COLLEEN McKERACHER I'm Colleen McKeracher,I like playing music in my spare time, I play bass guitar in a rock band called Sweet Alps and I work for the Army Reserves as a Bagpiper. My favourite sport is ice hockey and I actually play a game tonight, I am the goalkeeper. I recently got a kitten and she's sleeping beside me right now. I'm a vegetarian. I am into comic book and I currently collect Animal Man, Batman, Flash, Nightwing, Swamp Thing, Wonder Woman, Amazing Spiderman, Avengers Vs. X-Men, Daredevil, The Incredible Hulk, Uncanny X-Force, Winter Soldier, Invincible, Prophet, Saga, Thief of Thieves, and Walking Dead (Just to name a few!)



The initially the group brought forward two projects:

VILLA ANBAR by Peter Barber


The originaly story of ‘VILLA ANBAR, by Peter Barber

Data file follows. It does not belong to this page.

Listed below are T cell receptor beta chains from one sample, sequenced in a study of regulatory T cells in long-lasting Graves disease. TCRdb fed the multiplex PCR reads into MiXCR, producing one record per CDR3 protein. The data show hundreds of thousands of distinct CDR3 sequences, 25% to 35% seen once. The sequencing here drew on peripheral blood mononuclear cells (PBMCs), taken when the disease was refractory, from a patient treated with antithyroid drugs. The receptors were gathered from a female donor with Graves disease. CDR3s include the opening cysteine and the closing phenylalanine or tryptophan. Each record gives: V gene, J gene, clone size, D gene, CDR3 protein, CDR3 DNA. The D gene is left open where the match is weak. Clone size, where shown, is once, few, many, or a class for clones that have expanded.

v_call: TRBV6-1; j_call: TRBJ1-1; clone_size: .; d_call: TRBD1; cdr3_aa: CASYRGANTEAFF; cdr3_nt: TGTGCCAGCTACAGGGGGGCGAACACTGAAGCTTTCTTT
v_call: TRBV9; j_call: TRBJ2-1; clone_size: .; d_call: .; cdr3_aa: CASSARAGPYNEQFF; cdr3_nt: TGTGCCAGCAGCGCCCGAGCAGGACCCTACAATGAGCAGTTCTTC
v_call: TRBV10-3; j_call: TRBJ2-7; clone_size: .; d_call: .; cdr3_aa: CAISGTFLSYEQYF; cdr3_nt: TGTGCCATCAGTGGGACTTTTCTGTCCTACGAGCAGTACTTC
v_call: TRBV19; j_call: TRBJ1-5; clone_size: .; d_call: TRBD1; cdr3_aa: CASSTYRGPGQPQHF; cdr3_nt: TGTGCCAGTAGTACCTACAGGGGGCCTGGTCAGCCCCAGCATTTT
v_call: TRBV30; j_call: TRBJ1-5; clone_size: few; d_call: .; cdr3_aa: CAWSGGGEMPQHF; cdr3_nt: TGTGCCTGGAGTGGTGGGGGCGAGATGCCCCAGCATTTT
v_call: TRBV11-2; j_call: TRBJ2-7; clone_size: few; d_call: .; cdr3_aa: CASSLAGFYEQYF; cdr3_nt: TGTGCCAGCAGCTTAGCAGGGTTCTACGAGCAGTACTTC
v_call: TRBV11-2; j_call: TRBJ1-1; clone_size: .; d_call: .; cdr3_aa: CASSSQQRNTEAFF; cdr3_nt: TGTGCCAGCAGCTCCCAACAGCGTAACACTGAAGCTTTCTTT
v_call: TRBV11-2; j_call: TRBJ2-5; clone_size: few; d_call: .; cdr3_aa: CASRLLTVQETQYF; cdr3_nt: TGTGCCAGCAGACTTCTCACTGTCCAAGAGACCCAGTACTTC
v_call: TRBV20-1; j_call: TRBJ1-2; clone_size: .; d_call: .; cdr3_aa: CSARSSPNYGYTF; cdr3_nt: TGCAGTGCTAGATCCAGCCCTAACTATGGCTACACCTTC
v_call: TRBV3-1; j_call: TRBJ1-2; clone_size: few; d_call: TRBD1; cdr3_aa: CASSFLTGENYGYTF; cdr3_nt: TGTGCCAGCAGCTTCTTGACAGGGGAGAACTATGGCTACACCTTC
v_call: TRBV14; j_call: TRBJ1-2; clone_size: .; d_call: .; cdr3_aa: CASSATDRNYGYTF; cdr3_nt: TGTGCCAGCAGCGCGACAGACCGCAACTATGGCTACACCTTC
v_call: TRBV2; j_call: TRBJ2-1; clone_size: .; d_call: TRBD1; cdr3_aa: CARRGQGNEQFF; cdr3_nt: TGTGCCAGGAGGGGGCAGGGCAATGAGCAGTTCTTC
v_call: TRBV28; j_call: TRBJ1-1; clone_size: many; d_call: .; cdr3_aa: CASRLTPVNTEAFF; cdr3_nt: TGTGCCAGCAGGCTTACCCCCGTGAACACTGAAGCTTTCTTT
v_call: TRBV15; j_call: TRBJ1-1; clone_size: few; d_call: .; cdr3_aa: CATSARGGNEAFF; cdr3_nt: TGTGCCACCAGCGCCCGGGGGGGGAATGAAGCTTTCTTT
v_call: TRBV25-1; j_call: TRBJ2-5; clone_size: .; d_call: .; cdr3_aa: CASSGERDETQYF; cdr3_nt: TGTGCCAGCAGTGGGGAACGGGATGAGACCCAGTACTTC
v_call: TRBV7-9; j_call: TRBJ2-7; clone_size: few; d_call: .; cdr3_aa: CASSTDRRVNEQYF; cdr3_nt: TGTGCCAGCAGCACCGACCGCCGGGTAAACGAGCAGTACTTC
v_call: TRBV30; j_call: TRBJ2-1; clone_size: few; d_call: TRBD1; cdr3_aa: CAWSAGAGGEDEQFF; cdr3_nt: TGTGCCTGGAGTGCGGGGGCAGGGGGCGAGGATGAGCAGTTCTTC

A romantic novelist from Saudi Arabia approached the British architect, Peter Barber, in 1992 to design her house in the important commercial and port city, Dammam, in the Arabian Gulf. Mrs Anbar - a widow - divided her year between London and her native country, therefore her attitude towards Middle Eastern culture was characterised by cosmopolitan influences. On the other hand, as a Western architect designing in Saudi Arabia, Barber had to research the complexities of Islamic culture. The interior of Saudi domestic houses The traditional typology of interiors in Saudi houses reflects a profound sense of hierarchy between men and women. It is a rigid issue of segregation between sexes which is echoed in the two entrances to the house, and is followed up in the interior by separating men's and women's quarters. The degree of separation is further dec lared - between servants and members of the family, and between the family and the outside world - by a series of increasingly private spaces which gravitate towards a central courtyard. Undoubtedly, the context in which the villa Anbar was going to be built was not neutral. Political and religious leaders had far more power over architecture than even the architects themselves. Indeed, during the construction of the house, a nearby medieval settlement was razed to the ground by the government simply because its spatial complexity of tight alleyways and small squares created a problem of control for the authorities. Faced with this unfamiliar environment, the English architect acknowledged that a close reading of the books Beyond the Veil, by Fatima Mernissi, and Sexuality and Space by Beatriz Colomina was influential in approaching the programme of the house. From that moment, the programme not only became to specify the rooms required by Mrs Anbar, her children and grandchildren, but also, and above all, to understand the house as a political space. The profundity of the gaze Peter Barber investigated the power of the gaze to determine the division of space in domestic architecture. From the most public area to the most private one, the eye was directed in very specific paths through different layers, either giving a full view or only a partial one, sometimes merely implying what could be seen. At the entrance, a gate gives a view into the courtyard, although a wall to the right prevents the gaze penetrating any further.